Oh, I'm very pleased with my $4k, (although I'm not so pleased with what it looks like in sterling at the current exchange rate). That is good money for a small press book, and I will laugh at anyone who suggests that I'm not really published because it's only an ebook.

But epublishers are not all created equal, and while I'm all for people going to an epublisher if it's the most appropriate market for their manuscript, I am also all for them realising that some epublishers can net them decent money, and others... can't.

If I post some hard numbers, it might encourage other authors to take a hard look at what *they're* getting, both in audience size and in cash. Now, those are the numbers for my most successful book, and I've also had one at the other end of the scale that well and truly tanked, but it does show what is achievable at an epublisher which has a decent audience. Anyone out there who's had several titles published, none of which have sold over 100 copies, might want to think about that.

Angelia Sparrow said...

I posted my half-year sales figures at my LJ as well as sending them to Emily.

I'm not displeased with having made over $1000 this year (since that's all I made last year) but part of me says I'm wasting my time.

Anne D said...

I can only agree with Jules. It's all about your publisher.

My first 6 months of ePublishing I earned nearly $2000. Last year I earned roughly $5.5k and this year I hope to crack $6.5, maybe even $7 (if I get my finger working PRONTO).

Enough to quit my day job? Hell no. But as Jules said $5.5k last year versus $0 and a whole lot of frustration... why not take the money?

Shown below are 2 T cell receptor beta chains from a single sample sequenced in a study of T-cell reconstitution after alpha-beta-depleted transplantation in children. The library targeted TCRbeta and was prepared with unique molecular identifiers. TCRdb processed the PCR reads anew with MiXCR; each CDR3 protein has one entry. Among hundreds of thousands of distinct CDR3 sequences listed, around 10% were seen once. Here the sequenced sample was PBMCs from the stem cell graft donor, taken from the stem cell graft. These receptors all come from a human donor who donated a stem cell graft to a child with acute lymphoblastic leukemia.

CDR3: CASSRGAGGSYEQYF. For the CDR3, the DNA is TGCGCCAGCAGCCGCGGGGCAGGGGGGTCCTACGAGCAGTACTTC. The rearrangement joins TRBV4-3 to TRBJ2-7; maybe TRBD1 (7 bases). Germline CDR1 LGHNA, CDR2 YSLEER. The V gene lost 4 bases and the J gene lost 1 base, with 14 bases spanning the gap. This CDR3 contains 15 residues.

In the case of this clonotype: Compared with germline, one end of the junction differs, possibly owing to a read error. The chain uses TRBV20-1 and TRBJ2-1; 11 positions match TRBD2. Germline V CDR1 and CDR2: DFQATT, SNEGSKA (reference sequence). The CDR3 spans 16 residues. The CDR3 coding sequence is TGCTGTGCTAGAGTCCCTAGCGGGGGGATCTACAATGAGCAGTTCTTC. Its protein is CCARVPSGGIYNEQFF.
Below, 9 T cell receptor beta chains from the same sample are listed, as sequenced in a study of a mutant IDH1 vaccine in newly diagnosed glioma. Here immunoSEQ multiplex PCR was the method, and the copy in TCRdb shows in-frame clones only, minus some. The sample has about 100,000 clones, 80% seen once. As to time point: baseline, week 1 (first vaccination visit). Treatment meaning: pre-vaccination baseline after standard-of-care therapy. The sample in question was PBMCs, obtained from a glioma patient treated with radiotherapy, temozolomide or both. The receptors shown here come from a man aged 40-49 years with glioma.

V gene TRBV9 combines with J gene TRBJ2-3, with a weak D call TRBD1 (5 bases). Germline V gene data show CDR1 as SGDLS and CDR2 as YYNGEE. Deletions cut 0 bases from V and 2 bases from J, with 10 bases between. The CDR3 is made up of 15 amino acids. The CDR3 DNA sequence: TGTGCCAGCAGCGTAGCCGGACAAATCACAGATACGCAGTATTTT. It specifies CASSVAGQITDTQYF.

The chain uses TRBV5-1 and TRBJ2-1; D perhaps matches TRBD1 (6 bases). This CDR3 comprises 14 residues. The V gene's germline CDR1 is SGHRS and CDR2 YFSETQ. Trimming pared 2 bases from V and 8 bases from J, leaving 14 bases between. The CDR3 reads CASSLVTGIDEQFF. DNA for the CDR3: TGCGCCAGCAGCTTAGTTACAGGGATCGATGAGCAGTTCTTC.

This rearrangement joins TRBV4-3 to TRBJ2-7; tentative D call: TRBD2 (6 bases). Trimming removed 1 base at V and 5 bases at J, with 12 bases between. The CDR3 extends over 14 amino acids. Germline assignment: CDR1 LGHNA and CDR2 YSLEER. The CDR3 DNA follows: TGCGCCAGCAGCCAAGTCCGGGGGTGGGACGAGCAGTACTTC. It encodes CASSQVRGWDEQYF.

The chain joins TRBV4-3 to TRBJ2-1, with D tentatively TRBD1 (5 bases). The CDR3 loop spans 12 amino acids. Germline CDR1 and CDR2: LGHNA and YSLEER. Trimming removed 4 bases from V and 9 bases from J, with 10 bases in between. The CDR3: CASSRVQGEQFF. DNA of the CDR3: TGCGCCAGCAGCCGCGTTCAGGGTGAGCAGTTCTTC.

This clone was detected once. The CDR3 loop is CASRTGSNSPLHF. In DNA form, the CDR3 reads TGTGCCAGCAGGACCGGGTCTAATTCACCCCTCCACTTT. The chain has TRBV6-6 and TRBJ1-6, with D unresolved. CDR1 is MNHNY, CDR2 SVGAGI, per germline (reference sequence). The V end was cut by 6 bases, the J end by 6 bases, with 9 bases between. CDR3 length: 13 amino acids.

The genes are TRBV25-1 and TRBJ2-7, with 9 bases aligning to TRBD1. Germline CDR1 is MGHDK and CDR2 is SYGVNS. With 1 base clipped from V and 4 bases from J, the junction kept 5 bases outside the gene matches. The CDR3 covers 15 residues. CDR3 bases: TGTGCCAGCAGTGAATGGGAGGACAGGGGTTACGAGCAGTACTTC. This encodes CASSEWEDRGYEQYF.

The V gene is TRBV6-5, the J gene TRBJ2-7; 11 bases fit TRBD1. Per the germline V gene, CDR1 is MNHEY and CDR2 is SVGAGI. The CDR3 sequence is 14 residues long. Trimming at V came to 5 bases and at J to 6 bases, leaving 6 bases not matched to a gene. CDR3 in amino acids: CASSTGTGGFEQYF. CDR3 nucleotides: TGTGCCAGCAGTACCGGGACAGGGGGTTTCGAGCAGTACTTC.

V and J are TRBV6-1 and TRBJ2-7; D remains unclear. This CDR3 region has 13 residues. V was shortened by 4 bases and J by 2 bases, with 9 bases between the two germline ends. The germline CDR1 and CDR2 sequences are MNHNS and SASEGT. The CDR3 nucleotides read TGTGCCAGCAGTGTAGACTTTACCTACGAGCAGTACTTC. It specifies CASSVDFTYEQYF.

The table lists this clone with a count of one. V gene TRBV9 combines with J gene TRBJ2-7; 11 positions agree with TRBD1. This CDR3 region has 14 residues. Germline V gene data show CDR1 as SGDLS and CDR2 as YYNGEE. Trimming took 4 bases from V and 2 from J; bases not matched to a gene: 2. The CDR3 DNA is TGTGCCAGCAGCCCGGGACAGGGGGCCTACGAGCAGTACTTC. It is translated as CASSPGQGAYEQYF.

Katrina Strauss said...

I recently calculated what I'd made so far this year with my current series. If I write for 30 hours a week, I'm earning about $4 an hour. Yes that's a bit below minimum wage here in the States, but not bad, either, particularly compared to how pathetically little I made last year with three times as many titles at three different publishers! So yes, choosing the right publisher proved a big step in the right direction.

No, my family couldn't subsist on $4 an hour alone, which is why we rely on my spouse with the real job and the benefits. ;) But if I was currently working part-time at minimum wage, after I paid for my commute, work clothes, babysitter, etc, I'd be bringing in about what I am now with the writing, a career choice that allows me to be at home with my kids. My current goal - at least $10 at 40 hours a week. Once I reach that, I'll aim higher.

Sooo.... don't think I'll get that jacuzzi installed anytime soon, but I've recently covered extra expenses like glasses for two kids, a weed specialist when our landlord failed to bring in the landscaper, a new desk for my workspace, and other oddball stuff that my spouse did not have to worry about or take out of the general household budget. It's a start, anyway, and the only way is up!

K. Z. Snow said...

A publisher that has a "sane" contract AND can earn you more than beer money?

No such creature exists!

Jules Jones said...

As such things go, the contract I signed for the book that's paid me $4k so far is reasonably sane -- and yes, I did get an agent's opinion on that. :-) (She had suggestions on things to ask for in the hope they'd be given, but didn't see anything too horrible in the boilerplate.)